Henry Scholfield on Making Music Videos Worthy of Hit Artists

Like many directors who found careers in music videos, Henry Scholfield grew up on the MTV diet. These are mainly thanks to his friend Benji, who had access to the channel. Scholfield would go around his house even though Benji wasn’t there (Benji’s mom would let him in) and he’d absorb everything. “I would watch music video after music video, and sit there, just waiting for my favorites to come around,” recalls. These include, among others, “all Gondry.” You would just have to sit closer to the screen. It was like watching the magic in some of these videos.” Jonathan Glazer, too, namely his video for Unkle and the Thom Yorke track, Rabbit in your headlights. “I’m curious because it was not like the film, it was not like anything you have seen,” an experience shared by many commentors YouTube. “Spike Jonze also, obviously.” But above all ? “99 Problems is my favorite video of all time.

Fast forward to Scholfield’s senior year at college and he was beginning to experiment with his own creations, gorging on science books on film and the UCLA reading list in place of the usual film degree route. . Armed with the handycam he swiped from his sister, Scholfield made his first amateur documentary about the hip hop subculture in the UK at the time. “He was like graffiti artists, scratch DJs, MCs, and stuff like that – a lot of MCs. I would go to places and I would interview them and I would shoot rap battles and all that kind of stuff,” he recalled. It eventually moved on to making him his first hip hop videos, which in turn formed the basis of career-guiding music videos (many of them award-winning) for some of the biggest artists in world music: Billie Eilish, Stormzy, Rosalia, and now Ed Sheeran, whose new video is out today.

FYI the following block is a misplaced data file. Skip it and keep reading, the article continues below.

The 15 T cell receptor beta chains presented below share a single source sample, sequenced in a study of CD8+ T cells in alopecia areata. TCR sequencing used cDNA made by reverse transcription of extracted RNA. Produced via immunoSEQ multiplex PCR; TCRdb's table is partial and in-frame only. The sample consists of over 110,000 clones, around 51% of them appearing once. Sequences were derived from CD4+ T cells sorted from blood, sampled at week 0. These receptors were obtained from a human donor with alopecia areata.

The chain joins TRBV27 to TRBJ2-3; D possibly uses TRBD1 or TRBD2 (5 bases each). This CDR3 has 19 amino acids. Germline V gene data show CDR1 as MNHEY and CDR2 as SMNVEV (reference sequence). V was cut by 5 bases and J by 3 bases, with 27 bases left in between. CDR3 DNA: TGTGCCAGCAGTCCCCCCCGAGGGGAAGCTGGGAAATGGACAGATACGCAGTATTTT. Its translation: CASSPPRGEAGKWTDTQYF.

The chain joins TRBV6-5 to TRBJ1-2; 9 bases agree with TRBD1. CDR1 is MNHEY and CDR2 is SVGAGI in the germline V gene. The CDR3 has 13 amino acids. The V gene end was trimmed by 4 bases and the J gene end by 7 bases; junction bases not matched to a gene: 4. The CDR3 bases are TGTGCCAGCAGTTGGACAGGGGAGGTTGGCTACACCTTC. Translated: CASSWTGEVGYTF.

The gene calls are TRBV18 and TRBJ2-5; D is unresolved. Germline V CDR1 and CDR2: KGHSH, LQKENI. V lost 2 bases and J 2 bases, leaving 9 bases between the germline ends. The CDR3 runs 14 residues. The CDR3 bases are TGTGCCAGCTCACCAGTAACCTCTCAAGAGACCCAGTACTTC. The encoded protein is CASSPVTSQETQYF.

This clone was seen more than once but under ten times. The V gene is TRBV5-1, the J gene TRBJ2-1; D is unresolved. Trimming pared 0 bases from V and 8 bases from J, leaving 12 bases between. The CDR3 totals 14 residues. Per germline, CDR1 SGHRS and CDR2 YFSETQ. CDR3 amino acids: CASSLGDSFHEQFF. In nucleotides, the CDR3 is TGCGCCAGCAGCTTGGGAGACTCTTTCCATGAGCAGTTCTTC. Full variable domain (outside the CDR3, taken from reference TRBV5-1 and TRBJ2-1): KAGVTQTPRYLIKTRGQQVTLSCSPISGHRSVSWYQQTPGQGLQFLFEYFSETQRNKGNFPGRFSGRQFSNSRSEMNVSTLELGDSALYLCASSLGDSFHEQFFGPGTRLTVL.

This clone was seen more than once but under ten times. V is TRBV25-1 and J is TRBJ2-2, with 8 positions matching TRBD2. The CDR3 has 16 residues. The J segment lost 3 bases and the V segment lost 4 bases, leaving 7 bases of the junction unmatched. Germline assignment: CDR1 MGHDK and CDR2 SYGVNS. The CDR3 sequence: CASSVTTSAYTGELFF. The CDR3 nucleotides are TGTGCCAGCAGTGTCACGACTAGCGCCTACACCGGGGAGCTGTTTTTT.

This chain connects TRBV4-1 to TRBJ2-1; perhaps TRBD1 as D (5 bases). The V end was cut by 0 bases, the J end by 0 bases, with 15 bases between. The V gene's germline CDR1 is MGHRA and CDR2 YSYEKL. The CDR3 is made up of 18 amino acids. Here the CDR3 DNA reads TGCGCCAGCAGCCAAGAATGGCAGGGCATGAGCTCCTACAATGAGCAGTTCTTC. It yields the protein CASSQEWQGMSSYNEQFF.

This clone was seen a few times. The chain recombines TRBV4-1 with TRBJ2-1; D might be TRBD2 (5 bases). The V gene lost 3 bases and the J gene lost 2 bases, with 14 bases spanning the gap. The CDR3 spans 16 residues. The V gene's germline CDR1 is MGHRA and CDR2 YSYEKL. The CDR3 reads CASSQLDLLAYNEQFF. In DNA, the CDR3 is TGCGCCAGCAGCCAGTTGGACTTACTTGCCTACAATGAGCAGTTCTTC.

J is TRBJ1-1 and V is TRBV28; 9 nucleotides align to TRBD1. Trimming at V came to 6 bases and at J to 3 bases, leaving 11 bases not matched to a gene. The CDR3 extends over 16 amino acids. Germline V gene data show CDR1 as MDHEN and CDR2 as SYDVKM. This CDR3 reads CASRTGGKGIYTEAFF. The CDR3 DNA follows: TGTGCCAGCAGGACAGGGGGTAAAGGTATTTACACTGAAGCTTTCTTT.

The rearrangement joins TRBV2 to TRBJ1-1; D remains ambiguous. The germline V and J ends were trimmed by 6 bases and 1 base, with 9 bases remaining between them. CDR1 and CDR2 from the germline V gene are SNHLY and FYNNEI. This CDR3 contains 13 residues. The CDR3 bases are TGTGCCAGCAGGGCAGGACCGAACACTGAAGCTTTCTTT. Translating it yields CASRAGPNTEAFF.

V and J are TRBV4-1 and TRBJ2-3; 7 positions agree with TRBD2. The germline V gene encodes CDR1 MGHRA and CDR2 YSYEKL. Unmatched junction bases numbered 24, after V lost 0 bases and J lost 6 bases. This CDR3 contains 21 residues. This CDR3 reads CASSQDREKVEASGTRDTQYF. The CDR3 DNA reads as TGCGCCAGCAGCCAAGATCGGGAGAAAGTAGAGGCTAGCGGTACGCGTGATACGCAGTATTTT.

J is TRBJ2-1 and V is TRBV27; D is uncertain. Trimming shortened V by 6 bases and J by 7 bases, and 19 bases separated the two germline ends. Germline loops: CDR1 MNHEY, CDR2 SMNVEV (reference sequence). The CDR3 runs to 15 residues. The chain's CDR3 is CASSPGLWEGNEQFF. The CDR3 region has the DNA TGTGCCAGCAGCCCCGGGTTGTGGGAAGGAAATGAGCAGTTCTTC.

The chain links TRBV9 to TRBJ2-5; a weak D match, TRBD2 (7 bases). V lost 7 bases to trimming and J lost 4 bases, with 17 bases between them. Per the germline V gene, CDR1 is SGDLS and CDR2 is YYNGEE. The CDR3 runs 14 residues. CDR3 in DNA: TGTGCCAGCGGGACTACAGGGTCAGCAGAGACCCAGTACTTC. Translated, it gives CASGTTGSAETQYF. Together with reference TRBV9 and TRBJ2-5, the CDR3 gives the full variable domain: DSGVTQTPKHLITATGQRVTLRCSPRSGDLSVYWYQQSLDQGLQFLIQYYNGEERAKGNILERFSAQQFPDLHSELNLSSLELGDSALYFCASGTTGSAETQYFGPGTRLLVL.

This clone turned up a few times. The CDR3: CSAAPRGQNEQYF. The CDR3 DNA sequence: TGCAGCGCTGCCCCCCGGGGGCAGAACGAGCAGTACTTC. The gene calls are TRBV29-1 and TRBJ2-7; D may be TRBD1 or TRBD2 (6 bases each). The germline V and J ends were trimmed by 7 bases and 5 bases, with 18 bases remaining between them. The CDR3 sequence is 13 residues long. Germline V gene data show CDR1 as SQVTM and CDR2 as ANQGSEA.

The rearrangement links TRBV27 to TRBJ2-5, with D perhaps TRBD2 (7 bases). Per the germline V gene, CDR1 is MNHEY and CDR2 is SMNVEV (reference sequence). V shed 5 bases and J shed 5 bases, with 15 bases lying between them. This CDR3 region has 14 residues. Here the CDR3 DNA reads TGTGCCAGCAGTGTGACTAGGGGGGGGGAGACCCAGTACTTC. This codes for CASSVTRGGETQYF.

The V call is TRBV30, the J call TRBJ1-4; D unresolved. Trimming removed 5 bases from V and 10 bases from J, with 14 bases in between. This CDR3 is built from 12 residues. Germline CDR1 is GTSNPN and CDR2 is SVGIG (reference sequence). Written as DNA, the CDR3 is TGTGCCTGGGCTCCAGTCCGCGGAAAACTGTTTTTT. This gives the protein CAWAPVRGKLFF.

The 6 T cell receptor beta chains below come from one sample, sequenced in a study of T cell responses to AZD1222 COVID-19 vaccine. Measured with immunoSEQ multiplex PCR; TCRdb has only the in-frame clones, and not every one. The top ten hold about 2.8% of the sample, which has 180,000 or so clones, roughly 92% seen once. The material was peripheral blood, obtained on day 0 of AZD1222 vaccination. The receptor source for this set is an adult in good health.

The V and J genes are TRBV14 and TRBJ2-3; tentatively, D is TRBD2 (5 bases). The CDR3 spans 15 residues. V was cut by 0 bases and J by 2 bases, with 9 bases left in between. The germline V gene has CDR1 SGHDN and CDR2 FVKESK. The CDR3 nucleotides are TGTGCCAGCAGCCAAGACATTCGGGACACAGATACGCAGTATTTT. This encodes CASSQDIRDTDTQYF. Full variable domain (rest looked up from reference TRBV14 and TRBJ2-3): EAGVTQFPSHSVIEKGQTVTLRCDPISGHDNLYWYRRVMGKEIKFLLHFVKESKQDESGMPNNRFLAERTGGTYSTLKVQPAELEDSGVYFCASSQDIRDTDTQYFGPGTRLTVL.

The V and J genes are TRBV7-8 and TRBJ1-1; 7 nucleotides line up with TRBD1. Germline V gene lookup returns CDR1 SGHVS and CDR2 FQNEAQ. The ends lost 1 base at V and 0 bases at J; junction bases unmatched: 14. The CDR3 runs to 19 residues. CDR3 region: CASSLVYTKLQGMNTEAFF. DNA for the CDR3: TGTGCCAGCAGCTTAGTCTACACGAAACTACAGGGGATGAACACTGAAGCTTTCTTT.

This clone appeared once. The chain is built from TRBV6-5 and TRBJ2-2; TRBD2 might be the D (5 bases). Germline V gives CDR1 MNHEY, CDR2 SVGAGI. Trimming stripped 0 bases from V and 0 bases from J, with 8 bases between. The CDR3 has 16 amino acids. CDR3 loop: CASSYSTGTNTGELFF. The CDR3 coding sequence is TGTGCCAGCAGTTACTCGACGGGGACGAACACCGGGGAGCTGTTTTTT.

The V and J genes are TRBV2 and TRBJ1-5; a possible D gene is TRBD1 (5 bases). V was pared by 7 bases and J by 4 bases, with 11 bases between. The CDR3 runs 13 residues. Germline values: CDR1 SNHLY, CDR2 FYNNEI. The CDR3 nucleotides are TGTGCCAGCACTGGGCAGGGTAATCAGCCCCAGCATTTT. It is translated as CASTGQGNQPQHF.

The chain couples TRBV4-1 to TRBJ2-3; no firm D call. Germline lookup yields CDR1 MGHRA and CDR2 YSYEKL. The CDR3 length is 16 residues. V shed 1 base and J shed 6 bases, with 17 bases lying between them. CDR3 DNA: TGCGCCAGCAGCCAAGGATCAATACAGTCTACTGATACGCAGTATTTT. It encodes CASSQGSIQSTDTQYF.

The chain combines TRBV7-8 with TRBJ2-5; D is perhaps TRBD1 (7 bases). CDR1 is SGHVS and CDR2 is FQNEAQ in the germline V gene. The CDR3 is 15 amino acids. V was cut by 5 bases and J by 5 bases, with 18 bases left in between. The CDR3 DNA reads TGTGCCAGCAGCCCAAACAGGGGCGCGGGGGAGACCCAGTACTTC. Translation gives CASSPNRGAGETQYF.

Look if only a handful of video Scholfield and propensity to movement, dance and choreography is obvious. Are there a link? “My mother was a dancer, he says. “And also I was a B-Boy very ungracefully. All power moves and not uprock breakdancing or toprock. I was less good at it, but always with the idea of dance and I saw a lot of things growing, contemporary dance, which influenced me. But I’ve always been interested as a form of expression and the way you use the dance to make sense of choreography or use to impress “.

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